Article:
Many of you ask me about the possibility of making curved cuts with the diy table jigsaw, the one I made by attaching the jigsaw tool upside down under a board. In some woodworking projects you have already seen me cutting curves and more or less wide circles with the jigsaw table, including a sheet metal circle of about 20cm radius. But since I think the question is about the possibility of making more sharp curved cuts, such as those made with a scroll saw, I decided to do a test with some narrow jigsaw blades for curved cuts that I have in my shop.
For this test with the table jig saw I used three of those narrower blades that are supposed to be specially designed for making curved cuts in wood.
Specifically I will used one narrow jigsaw blade from Wolfcraft, a cheap one, and another one that I think is from Bosh, but I’m not sure. The Wolfcraft jigsaw blade has a straight tooth tip and the characteristic set with the typical alternated bended teeth. The cheap jigsaw blade and the other unbranded one are exactly the same, and the only difference between them may be the quality of the metal they are made of, which is difficult to tell at a glance. These two narrow jigsaw blades have half-pyramid-shaped and straight teeth.
Since these jigsaw blades are not very long, at the bottom of the back-and-forth motion the tip of the blade is below the surface of the jigsaw table top, but even so they can still cut the workpiece we slide and cut on the table top, although as we will see they sometimes hit the wood underneath.
At first, with the narrow Wolfcraft jigsaw blade it seemed that cutting sharp curves was possible, since due to the bended teeth setting it makes a wider kerf and that reduces the friction of the jig saw blade against the sides of the kerf. But after forcing the curved cut to make a more tight cut with the three blades, the result is always that the jigsaw blade gets too hot due to friction, and the wood burns and even smokes.
And due to the heat generated by the friction against the wood when cutting tight curves, the cutting blade even shows those characteristic bluish colors that are left on metals that have been overheated. In short, if we want to cut tight curves like those obtained with a scroll saw, we will need a scroll saw.
And since I was testing with my table jigsaw, in addition to cutting curves I also made a few small straight cuts to compare the three narrow jigsaw blades. As expected, the Wolfcraft blade with its bended teeth setting makes a wider cut, and its straight tip teeth cause more chipping on both sides of the plywood. The other two jigsaw blades, being practically the same, make a very similar and much cleaner cut thanks to the sharper shape of the teeth, and they make a narrower slot because the teeth are straight and not alternatively bended to the sides.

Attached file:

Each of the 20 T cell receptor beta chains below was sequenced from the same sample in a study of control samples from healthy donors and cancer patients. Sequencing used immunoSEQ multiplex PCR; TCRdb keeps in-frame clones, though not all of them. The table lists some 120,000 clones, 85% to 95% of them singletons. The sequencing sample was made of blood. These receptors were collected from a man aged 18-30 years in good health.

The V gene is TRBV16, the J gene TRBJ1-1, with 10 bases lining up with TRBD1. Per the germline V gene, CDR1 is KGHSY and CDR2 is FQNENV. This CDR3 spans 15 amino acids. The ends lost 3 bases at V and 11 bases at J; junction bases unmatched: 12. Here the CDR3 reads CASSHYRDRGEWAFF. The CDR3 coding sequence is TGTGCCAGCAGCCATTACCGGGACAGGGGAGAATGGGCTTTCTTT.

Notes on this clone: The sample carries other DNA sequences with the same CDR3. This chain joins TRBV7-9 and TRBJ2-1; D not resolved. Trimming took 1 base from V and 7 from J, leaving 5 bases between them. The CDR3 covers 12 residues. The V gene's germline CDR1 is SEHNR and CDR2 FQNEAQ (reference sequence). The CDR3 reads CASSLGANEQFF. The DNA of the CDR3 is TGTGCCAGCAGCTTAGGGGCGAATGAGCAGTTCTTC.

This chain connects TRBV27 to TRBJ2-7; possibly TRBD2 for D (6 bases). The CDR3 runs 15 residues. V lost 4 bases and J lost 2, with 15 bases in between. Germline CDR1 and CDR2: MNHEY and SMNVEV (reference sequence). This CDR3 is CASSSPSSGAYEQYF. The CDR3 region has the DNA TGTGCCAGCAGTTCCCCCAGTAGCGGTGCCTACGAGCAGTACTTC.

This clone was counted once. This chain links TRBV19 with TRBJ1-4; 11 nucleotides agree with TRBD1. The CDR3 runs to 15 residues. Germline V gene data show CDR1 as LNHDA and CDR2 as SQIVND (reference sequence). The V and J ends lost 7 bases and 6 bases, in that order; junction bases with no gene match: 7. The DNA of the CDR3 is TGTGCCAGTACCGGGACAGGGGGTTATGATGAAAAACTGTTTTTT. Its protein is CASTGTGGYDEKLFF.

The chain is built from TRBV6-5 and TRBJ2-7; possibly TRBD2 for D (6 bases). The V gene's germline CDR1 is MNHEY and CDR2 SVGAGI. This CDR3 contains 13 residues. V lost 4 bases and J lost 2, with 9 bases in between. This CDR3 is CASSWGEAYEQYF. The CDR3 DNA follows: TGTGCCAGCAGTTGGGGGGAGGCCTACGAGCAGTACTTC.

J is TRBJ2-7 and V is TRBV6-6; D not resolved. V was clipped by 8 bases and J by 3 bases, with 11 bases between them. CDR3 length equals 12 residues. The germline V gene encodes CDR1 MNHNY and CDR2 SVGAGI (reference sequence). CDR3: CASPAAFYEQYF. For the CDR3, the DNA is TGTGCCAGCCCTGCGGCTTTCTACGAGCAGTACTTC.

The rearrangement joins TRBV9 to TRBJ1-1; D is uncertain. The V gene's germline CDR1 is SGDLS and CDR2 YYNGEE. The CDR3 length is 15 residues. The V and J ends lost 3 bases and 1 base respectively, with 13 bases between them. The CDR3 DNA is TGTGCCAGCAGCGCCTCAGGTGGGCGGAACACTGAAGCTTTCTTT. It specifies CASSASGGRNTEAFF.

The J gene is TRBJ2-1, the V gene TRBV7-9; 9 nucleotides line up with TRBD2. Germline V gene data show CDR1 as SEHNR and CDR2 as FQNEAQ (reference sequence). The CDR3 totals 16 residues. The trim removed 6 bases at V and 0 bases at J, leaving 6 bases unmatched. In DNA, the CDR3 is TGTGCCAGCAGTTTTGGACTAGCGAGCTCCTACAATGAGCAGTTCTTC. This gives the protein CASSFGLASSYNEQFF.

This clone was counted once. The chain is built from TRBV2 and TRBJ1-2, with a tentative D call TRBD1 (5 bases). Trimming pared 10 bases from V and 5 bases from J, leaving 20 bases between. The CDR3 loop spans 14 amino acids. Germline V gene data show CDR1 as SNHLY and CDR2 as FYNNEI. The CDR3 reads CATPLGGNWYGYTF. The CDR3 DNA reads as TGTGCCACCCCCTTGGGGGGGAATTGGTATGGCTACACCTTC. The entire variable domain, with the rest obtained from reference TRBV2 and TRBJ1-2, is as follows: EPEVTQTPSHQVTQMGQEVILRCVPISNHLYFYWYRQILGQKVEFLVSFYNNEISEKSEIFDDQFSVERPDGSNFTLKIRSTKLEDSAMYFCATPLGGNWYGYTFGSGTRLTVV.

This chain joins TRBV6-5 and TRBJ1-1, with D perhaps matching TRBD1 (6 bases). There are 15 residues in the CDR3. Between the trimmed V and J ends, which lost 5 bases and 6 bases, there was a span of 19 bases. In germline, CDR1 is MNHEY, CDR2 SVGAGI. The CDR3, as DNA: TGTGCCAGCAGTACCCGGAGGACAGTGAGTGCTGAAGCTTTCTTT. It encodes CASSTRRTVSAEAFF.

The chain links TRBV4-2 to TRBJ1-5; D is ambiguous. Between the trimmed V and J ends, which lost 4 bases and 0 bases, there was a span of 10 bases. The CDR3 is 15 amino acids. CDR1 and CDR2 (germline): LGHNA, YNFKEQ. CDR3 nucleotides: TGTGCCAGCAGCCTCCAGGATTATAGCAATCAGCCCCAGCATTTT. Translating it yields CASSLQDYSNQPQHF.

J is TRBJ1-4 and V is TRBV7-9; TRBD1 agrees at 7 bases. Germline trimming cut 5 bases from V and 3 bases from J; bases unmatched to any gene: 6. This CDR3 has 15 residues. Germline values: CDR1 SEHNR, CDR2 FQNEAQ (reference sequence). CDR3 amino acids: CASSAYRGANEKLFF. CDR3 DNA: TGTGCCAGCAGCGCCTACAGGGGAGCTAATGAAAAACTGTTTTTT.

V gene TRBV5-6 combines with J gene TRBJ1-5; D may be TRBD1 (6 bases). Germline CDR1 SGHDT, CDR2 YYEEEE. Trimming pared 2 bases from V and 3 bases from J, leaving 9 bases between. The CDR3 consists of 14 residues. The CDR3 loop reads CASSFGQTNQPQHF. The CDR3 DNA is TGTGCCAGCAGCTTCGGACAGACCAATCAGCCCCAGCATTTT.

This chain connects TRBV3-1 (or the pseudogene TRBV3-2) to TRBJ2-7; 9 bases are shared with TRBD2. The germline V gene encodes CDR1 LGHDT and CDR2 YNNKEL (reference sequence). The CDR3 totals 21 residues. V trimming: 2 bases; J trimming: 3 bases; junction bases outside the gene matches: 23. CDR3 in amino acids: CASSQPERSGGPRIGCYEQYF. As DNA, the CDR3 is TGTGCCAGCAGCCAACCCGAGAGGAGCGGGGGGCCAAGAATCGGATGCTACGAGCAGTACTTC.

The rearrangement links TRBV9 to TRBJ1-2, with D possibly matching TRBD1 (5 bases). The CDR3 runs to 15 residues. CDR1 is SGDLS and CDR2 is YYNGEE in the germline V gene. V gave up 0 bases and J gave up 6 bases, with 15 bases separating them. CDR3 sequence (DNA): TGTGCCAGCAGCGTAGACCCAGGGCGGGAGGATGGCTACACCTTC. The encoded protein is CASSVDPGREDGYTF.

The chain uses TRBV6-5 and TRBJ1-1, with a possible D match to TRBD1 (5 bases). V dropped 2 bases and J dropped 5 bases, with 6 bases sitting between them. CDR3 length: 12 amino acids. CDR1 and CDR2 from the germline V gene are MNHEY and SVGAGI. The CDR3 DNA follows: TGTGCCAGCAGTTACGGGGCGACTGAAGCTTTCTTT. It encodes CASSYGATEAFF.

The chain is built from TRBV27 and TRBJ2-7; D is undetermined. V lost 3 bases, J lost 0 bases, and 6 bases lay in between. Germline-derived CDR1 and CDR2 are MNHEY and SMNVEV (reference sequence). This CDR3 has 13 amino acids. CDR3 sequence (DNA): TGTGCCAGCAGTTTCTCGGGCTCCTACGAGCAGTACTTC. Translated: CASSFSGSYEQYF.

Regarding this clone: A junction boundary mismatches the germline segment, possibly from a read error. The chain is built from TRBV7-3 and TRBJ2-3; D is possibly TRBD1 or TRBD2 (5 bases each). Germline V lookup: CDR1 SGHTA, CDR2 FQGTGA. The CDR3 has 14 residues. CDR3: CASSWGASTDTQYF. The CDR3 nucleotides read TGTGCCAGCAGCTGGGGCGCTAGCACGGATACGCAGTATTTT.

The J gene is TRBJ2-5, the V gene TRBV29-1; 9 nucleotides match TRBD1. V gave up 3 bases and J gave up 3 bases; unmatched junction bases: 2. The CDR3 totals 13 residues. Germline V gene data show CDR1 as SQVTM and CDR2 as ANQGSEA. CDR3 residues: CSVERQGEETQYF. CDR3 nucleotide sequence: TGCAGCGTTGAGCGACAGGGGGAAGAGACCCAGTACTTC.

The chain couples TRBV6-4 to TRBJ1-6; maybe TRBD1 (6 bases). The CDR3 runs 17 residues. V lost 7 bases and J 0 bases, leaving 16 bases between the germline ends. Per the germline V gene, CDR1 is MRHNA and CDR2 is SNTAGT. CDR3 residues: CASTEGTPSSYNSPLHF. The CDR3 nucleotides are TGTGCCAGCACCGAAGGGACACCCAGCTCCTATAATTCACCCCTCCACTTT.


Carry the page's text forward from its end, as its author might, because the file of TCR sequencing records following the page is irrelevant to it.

However, the blade which I believe is from Bosh, perhaps due to the fact that it may be very slightly bend longwise, hits the wood underneath. Always on the same side of the cut. However, this would not happen if the tip of the blade always remains above the tabletop of the table jigsaw during the entire back-and-forth motion of the jigsaw blade. The cheap jigsaw blade seems to cut just as well as the “Bosh” blade, but if the metal is not of the same quality, if it is a worse quality jigsaw blade, it will stop cutting well much sooner.
You may have already noticed that I don’t usually buy the best quality power tools, since the “medium” quality ones give me pretty good results for the use I give them (I’m not saying that a good quality tool is not worth it. On the contrary. But until now I could not afford them and with the medium quality tools I could make my woodworking and DIY projects well). But lately I try to buy better quality tools both to attach to the DIY machines I make or to use by hand, since the cutting quality is much better than with cheap tools. And these quality tools can make too much more amount of work before needing to be sharpened.